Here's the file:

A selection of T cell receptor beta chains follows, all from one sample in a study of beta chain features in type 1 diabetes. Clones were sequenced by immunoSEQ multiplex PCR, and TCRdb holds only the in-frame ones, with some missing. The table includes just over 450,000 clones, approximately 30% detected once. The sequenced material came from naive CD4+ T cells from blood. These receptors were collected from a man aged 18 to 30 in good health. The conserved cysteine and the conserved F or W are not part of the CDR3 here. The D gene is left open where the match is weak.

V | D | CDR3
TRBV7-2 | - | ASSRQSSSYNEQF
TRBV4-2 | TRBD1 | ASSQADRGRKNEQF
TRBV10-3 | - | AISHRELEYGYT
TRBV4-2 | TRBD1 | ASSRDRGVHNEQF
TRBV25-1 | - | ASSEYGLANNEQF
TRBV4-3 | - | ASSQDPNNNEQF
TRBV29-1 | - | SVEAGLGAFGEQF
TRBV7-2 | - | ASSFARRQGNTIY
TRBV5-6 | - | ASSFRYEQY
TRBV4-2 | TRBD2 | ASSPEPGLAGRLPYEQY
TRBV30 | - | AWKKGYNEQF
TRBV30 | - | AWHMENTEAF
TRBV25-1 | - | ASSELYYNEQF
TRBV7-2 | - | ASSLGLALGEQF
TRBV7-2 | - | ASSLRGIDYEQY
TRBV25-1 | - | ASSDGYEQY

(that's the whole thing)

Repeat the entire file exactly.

A selection of T cell receptor beta chains follows, all from one sample in a study of beta chain features in type 1 diabetes. Clones were sequenced by immunoSEQ multiplex PCR, and TCRdb holds only the in-frame ones, with some missing. The table includes just over 450,000 clones, approximately 30% detected once. The sequenced material came from naive CD4+ T cells from blood. These receptors were collected from a man aged 18 to 30 in good health. The conserved cysteine and the conserved F or W are not part of the CDR3 here. The D gene is left open where the match is weak.

V | D | CDR3
TRBV7-2 | - | ASSRQSSSYNEQF
TRBV4-2 | TRBD1 | ASSQADRGRKNEQF
TRBV10-3 | - | AISHRELEYGYT
TRBV4-2 | TRBD1 | ASSRDRGVHNEQF
TRBV25-1 | - | ASSEYGLANNEQF
TRBV4-3 | - | ASSQDPNNNEQF
TRBV29-1 | - | SVEAGLGAFGEQF
TRBV7-2 | - | ASSFARRQGNTIY
TRBV5-6 | - | ASSFRYEQY
TRBV4-2 | TRBD2 | ASSPEPGLAGRLPYEQY
TRBV30 | - | AWKKGYNEQF
TRBV30 | - | AWHMENTEAF
TRBV25-1 | - | ASSELYYNEQF
TRBV7-2 | - | ASSLGLALGEQF
TRBV7-2 | - | ASSLRGIDYEQY
TRBV25-1 | - | ASSDGYEQY